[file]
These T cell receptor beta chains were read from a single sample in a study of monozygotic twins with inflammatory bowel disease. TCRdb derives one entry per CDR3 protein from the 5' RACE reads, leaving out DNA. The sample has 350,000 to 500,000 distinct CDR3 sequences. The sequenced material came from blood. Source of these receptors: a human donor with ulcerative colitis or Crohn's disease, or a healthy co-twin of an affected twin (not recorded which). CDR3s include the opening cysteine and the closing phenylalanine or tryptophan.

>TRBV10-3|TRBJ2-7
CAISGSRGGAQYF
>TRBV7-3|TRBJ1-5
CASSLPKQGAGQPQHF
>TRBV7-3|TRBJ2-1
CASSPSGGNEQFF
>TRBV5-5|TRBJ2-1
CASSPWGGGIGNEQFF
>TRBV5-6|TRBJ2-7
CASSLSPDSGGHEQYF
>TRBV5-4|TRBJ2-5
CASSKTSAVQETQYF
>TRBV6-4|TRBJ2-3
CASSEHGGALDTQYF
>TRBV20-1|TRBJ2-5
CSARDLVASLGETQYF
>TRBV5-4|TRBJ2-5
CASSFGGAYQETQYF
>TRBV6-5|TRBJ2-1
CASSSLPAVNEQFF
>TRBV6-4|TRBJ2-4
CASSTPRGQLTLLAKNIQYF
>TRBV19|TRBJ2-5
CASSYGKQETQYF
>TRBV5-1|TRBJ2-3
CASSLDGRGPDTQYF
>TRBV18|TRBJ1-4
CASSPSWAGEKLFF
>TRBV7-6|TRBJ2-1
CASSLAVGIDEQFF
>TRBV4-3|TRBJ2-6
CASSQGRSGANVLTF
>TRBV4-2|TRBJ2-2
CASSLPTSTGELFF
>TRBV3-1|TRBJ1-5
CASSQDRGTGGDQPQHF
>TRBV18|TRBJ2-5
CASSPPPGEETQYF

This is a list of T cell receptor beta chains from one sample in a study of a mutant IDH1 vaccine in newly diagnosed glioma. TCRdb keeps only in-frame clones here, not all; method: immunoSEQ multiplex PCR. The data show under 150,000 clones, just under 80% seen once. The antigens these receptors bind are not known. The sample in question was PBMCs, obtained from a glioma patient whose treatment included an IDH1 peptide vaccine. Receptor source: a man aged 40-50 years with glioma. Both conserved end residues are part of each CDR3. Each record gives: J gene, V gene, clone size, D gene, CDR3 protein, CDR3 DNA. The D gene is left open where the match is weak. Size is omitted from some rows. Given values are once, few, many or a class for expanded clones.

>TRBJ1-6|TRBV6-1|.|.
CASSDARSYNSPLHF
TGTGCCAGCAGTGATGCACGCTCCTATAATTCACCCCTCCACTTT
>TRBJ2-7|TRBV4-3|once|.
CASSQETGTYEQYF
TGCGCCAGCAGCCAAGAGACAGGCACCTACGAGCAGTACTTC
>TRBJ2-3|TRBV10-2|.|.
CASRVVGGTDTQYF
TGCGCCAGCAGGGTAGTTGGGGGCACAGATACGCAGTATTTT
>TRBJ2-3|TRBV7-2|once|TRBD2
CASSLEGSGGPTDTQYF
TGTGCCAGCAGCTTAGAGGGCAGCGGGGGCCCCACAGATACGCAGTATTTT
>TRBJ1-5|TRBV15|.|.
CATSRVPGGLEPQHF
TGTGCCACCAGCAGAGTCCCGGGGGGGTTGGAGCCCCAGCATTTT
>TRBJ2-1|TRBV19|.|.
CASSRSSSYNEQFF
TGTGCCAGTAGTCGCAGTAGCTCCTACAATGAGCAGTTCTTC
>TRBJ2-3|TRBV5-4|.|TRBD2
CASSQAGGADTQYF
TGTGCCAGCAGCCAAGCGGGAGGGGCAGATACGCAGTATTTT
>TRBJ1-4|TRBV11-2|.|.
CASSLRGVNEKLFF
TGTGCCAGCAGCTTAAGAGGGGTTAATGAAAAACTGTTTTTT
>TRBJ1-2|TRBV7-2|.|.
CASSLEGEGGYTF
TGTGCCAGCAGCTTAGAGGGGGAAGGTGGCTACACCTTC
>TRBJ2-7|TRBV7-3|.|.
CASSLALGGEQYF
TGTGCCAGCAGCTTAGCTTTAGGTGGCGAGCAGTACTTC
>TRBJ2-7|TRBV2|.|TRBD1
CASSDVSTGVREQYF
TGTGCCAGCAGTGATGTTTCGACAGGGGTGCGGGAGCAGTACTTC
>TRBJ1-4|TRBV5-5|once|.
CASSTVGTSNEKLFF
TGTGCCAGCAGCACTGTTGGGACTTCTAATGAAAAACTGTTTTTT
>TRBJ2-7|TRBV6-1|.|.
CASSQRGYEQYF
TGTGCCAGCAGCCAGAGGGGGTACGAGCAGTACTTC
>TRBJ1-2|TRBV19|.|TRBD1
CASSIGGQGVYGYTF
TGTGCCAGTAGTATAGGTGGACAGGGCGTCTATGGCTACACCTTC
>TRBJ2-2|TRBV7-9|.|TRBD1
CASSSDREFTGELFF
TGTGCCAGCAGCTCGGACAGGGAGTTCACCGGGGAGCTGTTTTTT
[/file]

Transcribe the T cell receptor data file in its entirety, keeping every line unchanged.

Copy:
These T cell receptor beta chains were read from a single sample in a study of monozygotic twins with inflammatory bowel disease. TCRdb derives one entry per CDR3 protein from the 5' RACE reads, leaving out DNA. The sample has 350,000 to 500,000 distinct CDR3 sequences. The sequenced material came from blood. Source of these receptors: a human donor with ulcerative colitis or Crohn's disease, or a healthy co-twin of an affected twin (not recorded which). CDR3s include the opening cysteine and the closing phenylalanine or tryptophan.

>TRBV10-3|TRBJ2-7
CAISGSRGGAQYF
>TRBV7-3|TRBJ1-5
CASSLPKQGAGQPQHF
>TRBV7-3|TRBJ2-1
CASSPSGGNEQFF
>TRBV5-5|TRBJ2-1
CASSPWGGGIGNEQFF
>TRBV5-6|TRBJ2-7
CASSLSPDSGGHEQYF
>TRBV5-4|TRBJ2-5
CASSKTSAVQETQYF
>TRBV6-4|TRBJ2-3
CASSEHGGALDTQYF
>TRBV20-1|TRBJ2-5
CSARDLVASLGETQYF
>TRBV5-4|TRBJ2-5
CASSFGGAYQETQYF
>TRBV6-5|TRBJ2-1
CASSSLPAVNEQFF
>TRBV6-4|TRBJ2-4
CASSTPRGQLTLLAKNIQYF
>TRBV19|TRBJ2-5
CASSYGKQETQYF
>TRBV5-1|TRBJ2-3
CASSLDGRGPDTQYF
>TRBV18|TRBJ1-4
CASSPSWAGEKLFF
>TRBV7-6|TRBJ2-1
CASSLAVGIDEQFF
>TRBV4-3|TRBJ2-6
CASSQGRSGANVLTF
>TRBV4-2|TRBJ2-2
CASSLPTSTGELFF
>TRBV3-1|TRBJ1-5
CASSQDRGTGGDQPQHF
>TRBV18|TRBJ2-5
CASSPPPGEETQYF

This is a list of T cell receptor beta chains from one sample in a study of a mutant IDH1 vaccine in newly diagnosed glioma. TCRdb keeps only in-frame clones here, not all; method: immunoSEQ multiplex PCR. The data show under 150,000 clones, just under 80% seen once. The antigens these receptors bind are not known. The sample in question was PBMCs, obtained from a glioma patient whose treatment included an IDH1 peptide vaccine. Receptor source: a man aged 40-50 years with glioma. Both conserved end residues are part of each CDR3. Each record gives: J gene, V gene, clone size, D gene, CDR3 protein, CDR3 DNA. The D gene is left open where the match is weak. Size is omitted from some rows. Given values are once, few, many or a class for expanded clones.

>TRBJ1-6|TRBV6-1|.|.
CASSDARSYNSPLHF
TGTGCCAGCAGTGATGCACGCTCCTATAATTCACCCCTCCACTTT
>TRBJ2-7|TRBV4-3|once|.
CASSQETGTYEQYF
TGCGCCAGCAGCCAAGAGACAGGCACCTACGAGCAGTACTTC
>TRBJ2-3|TRBV10-2|.|.
CASRVVGGTDTQYF
TGCGCCAGCAGGGTAGTTGGGGGCACAGATACGCAGTATTTT
>TRBJ2-3|TRBV7-2|once|TRBD2
CASSLEGSGGPTDTQYF
TGTGCCAGCAGCTTAGAGGGCAGCGGGGGCCCCACAGATACGCAGTATTTT
>TRBJ1-5|TRBV15|.|.
CATSRVPGGLEPQHF
TGTGCCACCAGCAGAGTCCCGGGGGGGTTGGAGCCCCAGCATTTT
>TRBJ2-1|TRBV19|.|.
CASSRSSSYNEQFF
TGTGCCAGTAGTCGCAGTAGCTCCTACAATGAGCAGTTCTTC
>TRBJ2-3|TRBV5-4|.|TRBD2
CASSQAGGADTQYF
TGTGCCAGCAGCCAAGCGGGAGGGGCAGATACGCAGTATTTT
>TRBJ1-4|TRBV11-2|.|.
CASSLRGVNEKLFF
TGTGCCAGCAGCTTAAGAGGGGTTAATGAAAAACTGTTTTTT
>TRBJ1-2|TRBV7-2|.|.
CASSLEGEGGYTF
TGTGCCAGCAGCTTAGAGGGGGAAGGTGGCTACACCTTC
>TRBJ2-7|TRBV7-3|.|.
CASSLALGGEQYF
TGTGCCAGCAGCTTAGCTTTAGGTGGCGAGCAGTACTTC
>TRBJ2-7|TRBV2|.|TRBD1
CASSDVSTGVREQYF
TGTGCCAGCAGTGATGTTTCGACAGGGGTGCGGGAGCAGTACTTC
>TRBJ1-4|TRBV5-5|once|.
CASSTVGTSNEKLFF
TGTGCCAGCAGCACTGTTGGGACTTCTAATGAAAAACTGTTTTTT
>TRBJ2-7|TRBV6-1|.|.
CASSQRGYEQYF
TGTGCCAGCAGCCAGAGGGGGTACGAGCAGTACTTC
>TRBJ1-2|TRBV19|.|TRBD1
CASSIGGQGVYGYTF
TGTGCCAGTAGTATAGGTGGACAGGGCGTCTATGGCTACACCTTC
>TRBJ2-2|TRBV7-9|.|TRBD1
CASSSDREFTGELFF
TGTGCCAGCAGCTCGGACAGGGAGTTCACCGGGGAGCTGTTTTTT